Robotic bird flies at Pack Expo 2012
Festo Corp.’s SmartBird, a bionic, lifelike herring gull replica capable of autonomous flight via remote control, was demonstrated at Pack Expo 2012, continuing the company’s work that emulates nature to help advance industrial automation products.
Frank J. Bartos, PE
Dynamic demos have become a popular draw at technology shows, often presenting attendees with useful innovations. A case in point was the recent showing at Pack Expo of Festo Corp.’s “SmartBird”—a bionic, lifelike herring gull replica capable of autonomous flight via remote control. Development of SmartBird is a continuation of the company’s work that emulates nature, with the potential to yield new solutions translatable into industrial products.
The study of nature to derive insights into more efficient control technologies has been ongoing at Festo for some time. Part of the company’s Bionic Learning Network, such development projects are intended to yield new approaches and solutions for automation. The SmartBird project had the objective to “decipher the flight of birds in an energy-efficient technical adaptation of the natural model,” according to Festo. It represents a two-year development with university partners.
SmartBird implements true ultra-lightweight construction: Polyurethane foam skin was applied over a carbon-fiber skeleton to yield a model weighing 0.45 kg (about 1 lb). The replica has a 2-m (6.6 ft) wingspan and 1.07-m torso length, making it substantially larger, but less than half the weight of an average male herring gull. SmartBird can take off, fly, and land autonomously with wings that beat up/down and also twist for better flight efficiency. The inner portion of the dihedral (gull) wings provides lift, while the outer torsionally flexible part supplies thrust.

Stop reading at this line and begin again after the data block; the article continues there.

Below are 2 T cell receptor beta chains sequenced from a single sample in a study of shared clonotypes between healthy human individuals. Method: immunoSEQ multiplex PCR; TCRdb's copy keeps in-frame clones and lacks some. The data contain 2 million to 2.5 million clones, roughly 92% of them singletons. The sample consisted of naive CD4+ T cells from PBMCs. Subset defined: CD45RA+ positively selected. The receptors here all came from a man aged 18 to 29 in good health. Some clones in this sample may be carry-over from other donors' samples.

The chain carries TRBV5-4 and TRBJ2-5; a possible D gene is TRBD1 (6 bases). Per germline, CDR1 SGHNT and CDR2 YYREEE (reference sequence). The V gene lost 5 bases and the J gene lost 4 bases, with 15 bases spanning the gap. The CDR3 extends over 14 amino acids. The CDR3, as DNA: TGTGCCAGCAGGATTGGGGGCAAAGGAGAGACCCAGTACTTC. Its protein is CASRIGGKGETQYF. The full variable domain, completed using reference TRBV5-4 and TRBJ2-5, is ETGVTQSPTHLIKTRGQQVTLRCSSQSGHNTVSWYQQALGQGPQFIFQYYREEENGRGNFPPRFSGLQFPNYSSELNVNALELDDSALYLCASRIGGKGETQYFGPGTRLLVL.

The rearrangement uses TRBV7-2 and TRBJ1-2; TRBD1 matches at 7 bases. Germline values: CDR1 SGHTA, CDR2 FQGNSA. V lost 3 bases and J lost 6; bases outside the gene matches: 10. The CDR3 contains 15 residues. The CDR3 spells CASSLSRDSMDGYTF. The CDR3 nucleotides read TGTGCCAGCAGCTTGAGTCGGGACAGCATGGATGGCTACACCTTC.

Flight power comes from a brushless servo motor that produces wing flapping motion through a gear and lever mechanism. There is also head and tail motion, provided by two brushless digital servo units. Miniature servo motors at the wing tips provide torsion for wing warping. This allows directing the wing’s leading edge into a positive angle of attack during the upward flapping stroke, then changing to negative angle of attack for a brief part of the stroke cycle to enhance thrust. An onboard electronics unit, using a 32-bit microcontroller, synchronizes the various wing, torso, and tail movements. Wing flapping frequency is variable for speed control, but the flapping motion has constant amplitude.
Power requirement is 23 W for takeoff and 12 W in flight, supplied by a lithium-polymer battery. SmartBird is controlled by a small remote radio unit within the sight range of about 2 km. Maximum flight speed is 40 km/h (nearly 25 mph) and ceiling height is 500 m.
SmartBird was first shown at the Hannover Industrial Fair in 2011 and is one of four prototype birds in existence worldwide. An anecdotal note: During one of SmartBird’s numerous outdoor flight demos, a flock of seagulls reportedly become curious about SmartBird and proceeded to swarm and squawk around this “strange relative.”
Among potential benefits expected from this project are advances in understanding flow behavior, remote condition monitoring in real time, energy efficiency, and lightweight design of products, Festo noted.
- Frank J. Bartos, PE, is a Control Engineering contributing content specialist. Reach him at braunbart(at)sbcglobal.net
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